You expect people to hoot and holler at these things. It’s the middle of a Sunday afternoon and they’ve holed themselves into a dark dive bar in one of the crappiest suburbs of Boston to draw a lady in pasties and sparkle boots. They probably want to get crunk, right? But this crowd was serious. “Do you guys want to do any contests?” Sugar offered. ” We vote on the best propaganda poster? No? You can win free beer. Tickets to this documentary on happy endings. No?”
No. These were mostly art students, full of debt and destroyed-in-a-year dreams. They just wanted to draw again. “How long are the next set of poses?” they kept asking. They organized crumbling utensils and furrowed their brows. In three hours, not one person got up to leave.
There was an old man sitting in the corner who didn’t draw at all; he just watched one minute, two minute, five minute, ten minute, twenty minute poses — the entire time. During each break he hobbled over to chat with me and tell me Latin jokes, even though I told him I’d never taken Latin. “See, that joke would be much funnier to you, if you knew the Latin.” His tobacco pipe was a finely carved naked woman. Before he showed it to me, he asked if I was ready for it. “Over a hundred years old. The model probably doesn’t look like this any more. I don’t smoke very often, but when I do it’s the most wonderful thing. And anything that improves upon that experience, I’m for it.”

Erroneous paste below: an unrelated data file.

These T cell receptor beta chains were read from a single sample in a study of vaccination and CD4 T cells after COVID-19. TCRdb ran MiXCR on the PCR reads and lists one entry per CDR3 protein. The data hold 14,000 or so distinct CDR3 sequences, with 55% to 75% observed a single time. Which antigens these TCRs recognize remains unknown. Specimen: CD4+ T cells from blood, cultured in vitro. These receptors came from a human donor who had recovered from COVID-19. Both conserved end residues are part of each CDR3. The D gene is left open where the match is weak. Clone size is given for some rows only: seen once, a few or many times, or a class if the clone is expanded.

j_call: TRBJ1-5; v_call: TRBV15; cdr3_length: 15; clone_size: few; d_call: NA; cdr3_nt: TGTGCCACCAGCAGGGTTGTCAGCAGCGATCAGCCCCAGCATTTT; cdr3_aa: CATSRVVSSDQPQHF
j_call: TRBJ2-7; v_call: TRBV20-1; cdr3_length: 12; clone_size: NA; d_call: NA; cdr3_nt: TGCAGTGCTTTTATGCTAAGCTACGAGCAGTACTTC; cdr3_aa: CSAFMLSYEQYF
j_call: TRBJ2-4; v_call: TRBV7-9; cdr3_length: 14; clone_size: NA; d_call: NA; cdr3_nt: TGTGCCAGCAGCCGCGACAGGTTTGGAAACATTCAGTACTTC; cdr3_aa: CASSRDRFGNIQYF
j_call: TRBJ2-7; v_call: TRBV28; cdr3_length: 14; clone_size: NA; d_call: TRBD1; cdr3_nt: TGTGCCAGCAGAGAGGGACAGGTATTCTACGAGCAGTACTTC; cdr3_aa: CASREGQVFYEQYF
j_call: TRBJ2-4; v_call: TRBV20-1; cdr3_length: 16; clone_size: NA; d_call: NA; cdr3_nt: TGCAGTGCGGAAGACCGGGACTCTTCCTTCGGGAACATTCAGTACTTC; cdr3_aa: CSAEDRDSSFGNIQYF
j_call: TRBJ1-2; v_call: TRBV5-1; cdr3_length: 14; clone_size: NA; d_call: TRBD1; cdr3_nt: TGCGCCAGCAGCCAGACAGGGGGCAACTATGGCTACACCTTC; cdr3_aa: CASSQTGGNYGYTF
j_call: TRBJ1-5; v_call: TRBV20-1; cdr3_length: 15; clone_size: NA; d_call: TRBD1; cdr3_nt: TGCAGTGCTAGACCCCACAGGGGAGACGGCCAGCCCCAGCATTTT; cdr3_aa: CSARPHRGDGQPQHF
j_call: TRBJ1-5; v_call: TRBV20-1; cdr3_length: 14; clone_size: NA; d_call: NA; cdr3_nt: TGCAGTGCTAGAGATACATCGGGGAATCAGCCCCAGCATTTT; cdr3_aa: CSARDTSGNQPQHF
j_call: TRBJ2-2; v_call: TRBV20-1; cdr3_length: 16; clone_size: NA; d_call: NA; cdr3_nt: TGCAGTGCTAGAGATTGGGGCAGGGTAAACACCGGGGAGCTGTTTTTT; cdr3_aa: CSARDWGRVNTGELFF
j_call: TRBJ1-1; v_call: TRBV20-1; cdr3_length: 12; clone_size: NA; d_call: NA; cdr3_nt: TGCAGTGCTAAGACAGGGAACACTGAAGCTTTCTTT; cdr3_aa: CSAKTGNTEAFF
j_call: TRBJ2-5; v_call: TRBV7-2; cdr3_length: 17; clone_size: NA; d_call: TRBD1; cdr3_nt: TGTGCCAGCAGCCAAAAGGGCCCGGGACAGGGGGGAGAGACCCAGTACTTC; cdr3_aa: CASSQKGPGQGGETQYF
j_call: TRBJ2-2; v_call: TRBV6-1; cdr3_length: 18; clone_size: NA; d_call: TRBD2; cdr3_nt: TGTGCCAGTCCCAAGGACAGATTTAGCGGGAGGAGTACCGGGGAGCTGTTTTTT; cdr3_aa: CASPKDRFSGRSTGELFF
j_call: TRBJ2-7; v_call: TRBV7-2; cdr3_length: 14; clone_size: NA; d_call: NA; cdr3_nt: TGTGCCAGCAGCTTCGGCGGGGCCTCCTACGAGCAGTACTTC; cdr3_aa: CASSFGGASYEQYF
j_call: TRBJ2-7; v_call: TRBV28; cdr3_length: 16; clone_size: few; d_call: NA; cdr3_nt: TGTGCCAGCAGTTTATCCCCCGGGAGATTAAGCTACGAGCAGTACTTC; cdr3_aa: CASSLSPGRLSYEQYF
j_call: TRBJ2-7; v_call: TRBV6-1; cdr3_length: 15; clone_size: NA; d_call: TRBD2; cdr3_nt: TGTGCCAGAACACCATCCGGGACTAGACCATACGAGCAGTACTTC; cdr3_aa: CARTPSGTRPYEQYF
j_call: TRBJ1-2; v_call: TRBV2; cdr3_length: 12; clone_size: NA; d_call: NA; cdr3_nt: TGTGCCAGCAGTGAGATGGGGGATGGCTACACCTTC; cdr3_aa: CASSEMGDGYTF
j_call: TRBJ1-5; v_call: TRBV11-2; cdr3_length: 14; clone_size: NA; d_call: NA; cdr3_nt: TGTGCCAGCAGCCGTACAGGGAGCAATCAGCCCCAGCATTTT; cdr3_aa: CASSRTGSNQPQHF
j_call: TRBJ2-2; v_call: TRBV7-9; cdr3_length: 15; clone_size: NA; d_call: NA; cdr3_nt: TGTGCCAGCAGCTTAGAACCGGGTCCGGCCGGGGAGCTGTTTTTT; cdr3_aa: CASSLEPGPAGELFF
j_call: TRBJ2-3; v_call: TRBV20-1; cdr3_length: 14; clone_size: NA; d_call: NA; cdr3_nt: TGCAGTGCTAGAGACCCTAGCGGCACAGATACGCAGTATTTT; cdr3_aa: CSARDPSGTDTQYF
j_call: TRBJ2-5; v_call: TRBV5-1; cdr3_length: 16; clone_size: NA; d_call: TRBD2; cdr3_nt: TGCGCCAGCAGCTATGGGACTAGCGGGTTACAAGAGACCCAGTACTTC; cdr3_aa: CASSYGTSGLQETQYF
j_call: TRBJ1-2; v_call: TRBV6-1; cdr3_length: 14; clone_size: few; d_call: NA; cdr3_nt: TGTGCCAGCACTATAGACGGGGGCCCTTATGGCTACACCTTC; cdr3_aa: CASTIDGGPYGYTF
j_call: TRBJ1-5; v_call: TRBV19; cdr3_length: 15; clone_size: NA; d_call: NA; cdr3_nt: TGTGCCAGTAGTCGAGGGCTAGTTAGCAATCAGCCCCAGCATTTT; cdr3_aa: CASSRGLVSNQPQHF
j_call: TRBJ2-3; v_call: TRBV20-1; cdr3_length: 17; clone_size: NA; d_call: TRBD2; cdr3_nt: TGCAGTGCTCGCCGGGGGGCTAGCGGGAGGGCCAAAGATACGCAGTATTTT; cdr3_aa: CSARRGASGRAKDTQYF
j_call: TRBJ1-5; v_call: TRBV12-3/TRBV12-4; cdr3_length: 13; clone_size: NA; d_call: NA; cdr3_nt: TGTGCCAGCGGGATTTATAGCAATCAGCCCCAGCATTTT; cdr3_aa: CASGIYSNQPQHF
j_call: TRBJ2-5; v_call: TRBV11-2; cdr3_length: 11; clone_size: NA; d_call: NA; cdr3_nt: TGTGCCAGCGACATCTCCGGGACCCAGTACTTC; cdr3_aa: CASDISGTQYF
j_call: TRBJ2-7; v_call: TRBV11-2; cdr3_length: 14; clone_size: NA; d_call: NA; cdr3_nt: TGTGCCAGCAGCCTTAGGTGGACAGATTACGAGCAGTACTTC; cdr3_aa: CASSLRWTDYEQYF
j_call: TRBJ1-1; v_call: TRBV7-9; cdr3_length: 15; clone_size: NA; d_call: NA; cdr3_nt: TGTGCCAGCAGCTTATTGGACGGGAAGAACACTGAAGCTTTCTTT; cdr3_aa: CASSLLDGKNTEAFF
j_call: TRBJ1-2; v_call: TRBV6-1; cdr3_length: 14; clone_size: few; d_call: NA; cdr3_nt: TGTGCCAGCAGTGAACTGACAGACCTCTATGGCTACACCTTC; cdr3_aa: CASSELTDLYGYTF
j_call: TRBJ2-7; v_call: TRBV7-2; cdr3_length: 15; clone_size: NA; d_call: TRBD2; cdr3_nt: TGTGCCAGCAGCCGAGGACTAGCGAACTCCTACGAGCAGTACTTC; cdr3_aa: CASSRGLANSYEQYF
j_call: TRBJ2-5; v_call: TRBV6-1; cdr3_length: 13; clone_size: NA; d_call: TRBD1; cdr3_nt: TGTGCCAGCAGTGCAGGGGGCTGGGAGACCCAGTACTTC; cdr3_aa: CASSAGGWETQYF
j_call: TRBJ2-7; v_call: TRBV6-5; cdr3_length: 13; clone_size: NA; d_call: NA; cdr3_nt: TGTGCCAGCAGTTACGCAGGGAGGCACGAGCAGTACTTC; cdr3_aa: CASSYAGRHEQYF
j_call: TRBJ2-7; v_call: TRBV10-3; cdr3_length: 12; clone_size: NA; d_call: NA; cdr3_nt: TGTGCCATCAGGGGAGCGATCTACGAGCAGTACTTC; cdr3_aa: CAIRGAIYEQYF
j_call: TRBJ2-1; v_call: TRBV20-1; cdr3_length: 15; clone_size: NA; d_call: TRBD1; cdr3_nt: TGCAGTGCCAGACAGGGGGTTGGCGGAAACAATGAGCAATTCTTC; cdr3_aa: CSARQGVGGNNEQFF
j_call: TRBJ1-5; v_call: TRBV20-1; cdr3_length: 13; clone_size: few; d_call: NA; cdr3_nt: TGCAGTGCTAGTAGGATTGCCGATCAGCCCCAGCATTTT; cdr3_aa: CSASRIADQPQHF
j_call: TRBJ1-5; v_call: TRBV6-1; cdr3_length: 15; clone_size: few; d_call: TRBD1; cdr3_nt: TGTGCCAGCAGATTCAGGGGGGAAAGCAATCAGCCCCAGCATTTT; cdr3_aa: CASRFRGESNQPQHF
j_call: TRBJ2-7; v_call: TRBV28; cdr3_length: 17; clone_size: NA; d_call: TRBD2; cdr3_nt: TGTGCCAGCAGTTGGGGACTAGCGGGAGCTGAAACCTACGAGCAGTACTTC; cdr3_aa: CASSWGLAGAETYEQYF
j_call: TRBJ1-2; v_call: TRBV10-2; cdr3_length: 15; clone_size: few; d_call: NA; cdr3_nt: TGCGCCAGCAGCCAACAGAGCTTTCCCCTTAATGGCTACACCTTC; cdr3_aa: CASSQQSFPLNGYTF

Faint of heart, beware: after the jump it gets a little spicier.